Flight chronicles of the backpacker Tutubi, with travelogues, pictures/photos/videos, travel guides, independent and honest reviews, affordable, recommended resorts and hotels (including inns, guesthouses, pension houses, lodges, hostels, condotels, bed and breakfast and other cheap accommodations), commuting guides, routes (sometimes street maps and GPS coordinates/waypoints) and driving directions to answer "how to get there" questions, information and tips on tourism, budget travel and living in Philippines, Exotic Asia and beyond!
Backpacking, independent travel, and flashpacking are cheaper than the "cheapest package tours" and promotional offers around but you can also use travel information for family vacations, even romantic honeymoon destinations.
More than the usual tourist spots and "places to see," this blog advocates heritage conservation, environmental protection, and history awareness for Filipinos, foreigners, and ex-pats wishing to explore Paradise Philippines and Exotic Asia!
Tour of Mumbai: Gateway of India, Taj Mahal Hotel, Elephanta Cave, Rajabai Clock Tower, Victoria Terminus
My greatest difficulty in exploring India came from my meager allowance of $100 given by my stingy lolo for my entire 3 week stay there (For comparison, my present employer gave me $100/day allowance in my foreign trips). Me and my companions ate breakfast at the hotel where I grew tired of almost the same set of food day after day, Indian and european/american that the waiters already memorized what I always order particularly omelet with cheese, tomatoes, onions, chili (yes, chili) and a little salt, lunch in the datacenter provided by my lolo and dinner at the Ming Yang Chinese restaurant at Taj Land’s End. Imagine me ordering our food without even bothering to get the menu since I already memorized it.
What I lacked in financial prowess I made up in creativity.
Since we’re assigned a service car to take us to work, I made arrangements for us to explore the city at night and even during Sundays for sightseeing tours.
Mumbai is so much like Manila having a fine natural harbor and circumferential road Marine Drive, popularly called Queen’s necklace, akin to Manila’s Roxas Boulevard.
Nearby Chowpatty beach offers a stroll on sandy shores and spicy bhelpuri, made up bhel base and finely cut tomatoes, onions and chili. Bhelpuri is not for the faint-hearted owing to its being sold on hawker stalls served on cardboard plates aside from giving you a spike of its piquant flavor.
On one end of Marine Drive stands the majestic Gateway of India, built to commemorate the visit of King George and Queen Mary and incidentally where the last soldiers of British Raj passed through when India won her independence. Nearby is the magnificent Taj Mahal hotel offering a spectacular view of the Mumbai harbor with the Gateway of India in the foreground. I only noticed that the splendid hotel has its back against the sea.
A ferry station took us to Elephanta Island, a UNESCO world heritage site. Thought to be built in the 9th to 13th century, the caves of Elephanta were carved out of solid rock with massive columns. Marauding iconoclastic Portuguese destroyed much of the beautiful reliefs, sculptures and temple of the Hindu god Shiva with her usual androgynous depiction. This island is a popular getaway even for the locals who just stroll or take a picnic to provide a relief from the bustling megalopolis.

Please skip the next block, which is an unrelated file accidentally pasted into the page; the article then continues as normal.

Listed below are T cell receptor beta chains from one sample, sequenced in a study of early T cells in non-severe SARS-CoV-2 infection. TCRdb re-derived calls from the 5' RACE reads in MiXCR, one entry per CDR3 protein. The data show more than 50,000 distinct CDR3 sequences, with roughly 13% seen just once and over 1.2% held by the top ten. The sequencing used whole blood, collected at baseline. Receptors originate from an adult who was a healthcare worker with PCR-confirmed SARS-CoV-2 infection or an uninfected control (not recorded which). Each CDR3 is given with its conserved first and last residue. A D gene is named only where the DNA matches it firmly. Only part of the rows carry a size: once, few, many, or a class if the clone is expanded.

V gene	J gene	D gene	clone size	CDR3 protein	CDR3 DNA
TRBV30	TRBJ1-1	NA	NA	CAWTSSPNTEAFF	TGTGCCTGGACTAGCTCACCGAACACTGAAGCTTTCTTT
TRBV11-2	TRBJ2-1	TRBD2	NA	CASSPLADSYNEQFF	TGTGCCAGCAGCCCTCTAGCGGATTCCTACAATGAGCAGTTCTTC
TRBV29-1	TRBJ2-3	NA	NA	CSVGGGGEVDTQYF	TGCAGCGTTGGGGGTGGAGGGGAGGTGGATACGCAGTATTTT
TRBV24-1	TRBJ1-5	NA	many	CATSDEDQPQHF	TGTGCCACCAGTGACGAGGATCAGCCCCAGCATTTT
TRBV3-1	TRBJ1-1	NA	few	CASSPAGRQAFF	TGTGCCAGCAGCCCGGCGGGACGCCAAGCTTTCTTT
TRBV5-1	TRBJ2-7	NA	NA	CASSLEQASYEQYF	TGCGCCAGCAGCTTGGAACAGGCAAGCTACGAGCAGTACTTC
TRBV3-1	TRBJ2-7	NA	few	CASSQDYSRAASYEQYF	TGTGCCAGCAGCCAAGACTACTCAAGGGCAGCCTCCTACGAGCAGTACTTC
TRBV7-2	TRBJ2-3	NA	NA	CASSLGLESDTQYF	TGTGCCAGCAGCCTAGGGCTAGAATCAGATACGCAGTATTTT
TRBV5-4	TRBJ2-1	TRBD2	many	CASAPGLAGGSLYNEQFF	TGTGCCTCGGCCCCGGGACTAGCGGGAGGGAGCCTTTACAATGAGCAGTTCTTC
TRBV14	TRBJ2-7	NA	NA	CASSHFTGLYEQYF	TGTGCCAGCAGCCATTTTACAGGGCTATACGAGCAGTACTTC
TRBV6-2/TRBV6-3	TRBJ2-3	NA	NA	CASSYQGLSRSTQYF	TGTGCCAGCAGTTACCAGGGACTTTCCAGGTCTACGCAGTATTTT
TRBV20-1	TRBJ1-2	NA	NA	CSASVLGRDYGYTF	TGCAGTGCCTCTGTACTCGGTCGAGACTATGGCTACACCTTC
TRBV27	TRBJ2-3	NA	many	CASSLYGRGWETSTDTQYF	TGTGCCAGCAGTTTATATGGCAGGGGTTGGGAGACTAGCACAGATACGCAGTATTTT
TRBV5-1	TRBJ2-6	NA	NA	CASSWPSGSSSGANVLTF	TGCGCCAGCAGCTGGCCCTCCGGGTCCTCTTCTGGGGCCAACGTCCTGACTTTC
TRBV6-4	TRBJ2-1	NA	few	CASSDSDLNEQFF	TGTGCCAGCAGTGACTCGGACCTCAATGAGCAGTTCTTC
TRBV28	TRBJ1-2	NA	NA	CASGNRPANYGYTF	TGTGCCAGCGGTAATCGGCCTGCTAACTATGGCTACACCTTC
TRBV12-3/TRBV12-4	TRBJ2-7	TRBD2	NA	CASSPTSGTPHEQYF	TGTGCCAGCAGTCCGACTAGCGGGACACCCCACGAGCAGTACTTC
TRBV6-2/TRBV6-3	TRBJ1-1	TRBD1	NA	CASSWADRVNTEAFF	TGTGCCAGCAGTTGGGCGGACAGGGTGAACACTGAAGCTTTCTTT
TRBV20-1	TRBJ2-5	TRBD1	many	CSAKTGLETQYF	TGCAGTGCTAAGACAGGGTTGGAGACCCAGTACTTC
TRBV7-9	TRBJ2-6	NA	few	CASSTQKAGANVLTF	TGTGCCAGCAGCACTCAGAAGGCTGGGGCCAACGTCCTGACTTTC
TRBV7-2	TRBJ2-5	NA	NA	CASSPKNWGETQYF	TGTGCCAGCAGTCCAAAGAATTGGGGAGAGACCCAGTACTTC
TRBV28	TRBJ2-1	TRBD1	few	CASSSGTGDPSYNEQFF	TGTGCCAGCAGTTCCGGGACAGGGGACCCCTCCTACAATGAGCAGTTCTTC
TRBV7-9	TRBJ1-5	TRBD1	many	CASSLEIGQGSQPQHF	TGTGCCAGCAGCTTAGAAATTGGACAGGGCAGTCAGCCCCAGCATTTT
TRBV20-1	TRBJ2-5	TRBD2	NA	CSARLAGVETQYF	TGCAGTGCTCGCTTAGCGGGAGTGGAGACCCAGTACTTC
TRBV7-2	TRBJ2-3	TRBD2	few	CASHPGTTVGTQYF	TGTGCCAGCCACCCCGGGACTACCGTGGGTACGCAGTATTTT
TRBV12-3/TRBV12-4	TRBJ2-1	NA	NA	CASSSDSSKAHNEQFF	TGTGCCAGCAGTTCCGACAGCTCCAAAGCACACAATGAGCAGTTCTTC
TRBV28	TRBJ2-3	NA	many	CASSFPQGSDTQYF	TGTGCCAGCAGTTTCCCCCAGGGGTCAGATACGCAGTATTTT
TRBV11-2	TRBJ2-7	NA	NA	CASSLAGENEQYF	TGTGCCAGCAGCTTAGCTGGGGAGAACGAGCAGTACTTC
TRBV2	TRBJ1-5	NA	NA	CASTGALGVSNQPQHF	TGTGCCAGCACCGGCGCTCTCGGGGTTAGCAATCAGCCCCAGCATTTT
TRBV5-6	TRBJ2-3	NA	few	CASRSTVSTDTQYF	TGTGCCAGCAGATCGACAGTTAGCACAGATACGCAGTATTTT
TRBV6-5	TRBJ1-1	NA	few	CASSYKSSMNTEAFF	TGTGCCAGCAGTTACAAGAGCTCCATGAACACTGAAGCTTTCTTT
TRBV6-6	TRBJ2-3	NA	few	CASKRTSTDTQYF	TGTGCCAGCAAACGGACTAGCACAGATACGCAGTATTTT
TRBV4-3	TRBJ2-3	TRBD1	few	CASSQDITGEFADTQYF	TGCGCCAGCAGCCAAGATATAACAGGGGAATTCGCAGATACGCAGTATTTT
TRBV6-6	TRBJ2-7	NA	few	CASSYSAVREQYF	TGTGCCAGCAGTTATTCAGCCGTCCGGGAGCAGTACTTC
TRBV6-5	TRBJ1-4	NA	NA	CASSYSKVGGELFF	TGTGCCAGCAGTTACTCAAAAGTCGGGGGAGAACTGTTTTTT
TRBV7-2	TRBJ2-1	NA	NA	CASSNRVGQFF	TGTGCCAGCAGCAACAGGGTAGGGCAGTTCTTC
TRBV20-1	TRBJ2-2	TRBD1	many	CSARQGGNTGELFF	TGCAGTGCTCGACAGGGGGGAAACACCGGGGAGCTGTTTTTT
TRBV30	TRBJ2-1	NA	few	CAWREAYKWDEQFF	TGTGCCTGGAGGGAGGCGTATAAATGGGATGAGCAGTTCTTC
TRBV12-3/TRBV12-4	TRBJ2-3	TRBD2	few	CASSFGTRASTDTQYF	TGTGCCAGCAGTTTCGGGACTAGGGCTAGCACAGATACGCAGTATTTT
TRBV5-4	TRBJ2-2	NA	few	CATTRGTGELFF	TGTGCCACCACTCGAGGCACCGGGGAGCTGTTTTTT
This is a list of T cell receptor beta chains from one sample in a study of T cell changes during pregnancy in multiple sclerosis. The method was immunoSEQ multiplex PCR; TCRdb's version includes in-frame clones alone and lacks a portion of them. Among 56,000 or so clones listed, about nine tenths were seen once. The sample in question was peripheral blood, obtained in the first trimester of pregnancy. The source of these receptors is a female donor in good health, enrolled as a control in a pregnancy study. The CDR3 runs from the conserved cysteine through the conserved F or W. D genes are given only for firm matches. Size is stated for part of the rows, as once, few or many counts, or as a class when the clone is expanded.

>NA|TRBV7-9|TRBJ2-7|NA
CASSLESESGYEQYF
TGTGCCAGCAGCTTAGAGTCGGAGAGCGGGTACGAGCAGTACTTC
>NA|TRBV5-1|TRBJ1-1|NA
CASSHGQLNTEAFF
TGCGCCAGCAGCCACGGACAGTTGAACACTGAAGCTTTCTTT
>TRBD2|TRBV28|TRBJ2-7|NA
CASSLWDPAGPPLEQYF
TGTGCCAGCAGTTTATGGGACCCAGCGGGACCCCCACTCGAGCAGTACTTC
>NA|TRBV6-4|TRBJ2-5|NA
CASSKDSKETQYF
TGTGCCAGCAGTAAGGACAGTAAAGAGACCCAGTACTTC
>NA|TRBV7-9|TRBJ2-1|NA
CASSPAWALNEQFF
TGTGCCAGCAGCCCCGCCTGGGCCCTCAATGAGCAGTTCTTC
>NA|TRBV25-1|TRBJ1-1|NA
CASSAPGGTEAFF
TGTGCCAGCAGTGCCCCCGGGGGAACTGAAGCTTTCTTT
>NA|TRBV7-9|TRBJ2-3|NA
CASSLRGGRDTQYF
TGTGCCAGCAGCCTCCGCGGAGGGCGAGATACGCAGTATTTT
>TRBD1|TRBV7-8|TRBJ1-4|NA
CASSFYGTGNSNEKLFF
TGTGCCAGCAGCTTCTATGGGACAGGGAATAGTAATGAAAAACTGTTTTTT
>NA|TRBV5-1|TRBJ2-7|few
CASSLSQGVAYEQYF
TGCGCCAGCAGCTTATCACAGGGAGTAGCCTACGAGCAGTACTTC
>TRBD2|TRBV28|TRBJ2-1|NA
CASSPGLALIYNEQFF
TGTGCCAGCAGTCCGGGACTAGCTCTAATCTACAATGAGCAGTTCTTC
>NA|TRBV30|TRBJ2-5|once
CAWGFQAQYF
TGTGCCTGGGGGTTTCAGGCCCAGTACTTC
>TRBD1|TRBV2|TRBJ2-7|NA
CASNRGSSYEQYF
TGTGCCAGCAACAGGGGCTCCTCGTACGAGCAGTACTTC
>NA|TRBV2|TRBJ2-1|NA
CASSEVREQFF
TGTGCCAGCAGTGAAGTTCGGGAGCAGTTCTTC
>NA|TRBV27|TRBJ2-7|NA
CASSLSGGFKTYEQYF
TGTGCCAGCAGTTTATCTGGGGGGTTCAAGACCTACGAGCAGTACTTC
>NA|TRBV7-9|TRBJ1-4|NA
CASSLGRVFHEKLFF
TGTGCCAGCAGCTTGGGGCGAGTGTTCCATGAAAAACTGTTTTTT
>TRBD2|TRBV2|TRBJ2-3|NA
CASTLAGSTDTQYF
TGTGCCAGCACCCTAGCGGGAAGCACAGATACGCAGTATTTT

(picture below of the massive columns carved from solid rock inside one of the caves)
Back in Mumbai, you can see the remnants and still maintained Victorian architecture exemplified by an exquisite train station-- Victoria terminus – which is another UNESCO world heritage site.
A visit also to a house previously occupied by Mahatma Gandhi now turned into a museum provided a peek into the revered leader's life.
Overall, Mumbai has it’s historic past still intact not like Manila who lost much of her historic landmarks during the war (due to Japanese demolition and American carpet bombing and what remained are rapidly disappearing—a classic case of the old giving way to the new)
A drive thorough Mumbai’s streets will give you a glimpse of modern everyday life amidst a backdrop of marvelous colonial buildings like the supreme court building, Mumbai universities with Rajabai clock tower.
Indian Women still wear their traditional sarees while men typically don long sleeve shirts and trousers in this scorching land near the sea. Surprisingly, people here also peddle books on the streets at bargain prices. People really do love to read. Indians also are mild-mannered and full of humor not like the Koreans (who went with us) with their I-want-this-now attitude and looking down at the Indians
I spent a total of three weeks in India without shaving so just imagine how I looked like with my moustache. Upon my return to Manila, the first thing I looked for, quite surprisingly, is Jollibee for their burgers and corned beef. Remember in India -- there’s no beef!
I've been here in Mumbai for 3weeks already but still have no chance to roam around. I was surprised that you have not shaved for 3-weeks, hehe! I did brought my shaver with me and not planning to not shave because it does not look well on me with a mustache. Beef? fortunate for me, it was being served for breakfast in our hotel with chicken and bacon, medyo purga na nga ako eh.
So glad you enjoyed Mumbai! The part of the city you stayed in is the best one: historic, filled with character, frenetic yet fun, and the most expensive real estate in this sprawling city. Once you enter the suburbs, the mood changes, and it's no longer fun. The suburbs are where I live and work, vying for traffic space with thousands of other Mumbaikars.
Let me know when you plan to return here, para I can take you to other intersting places!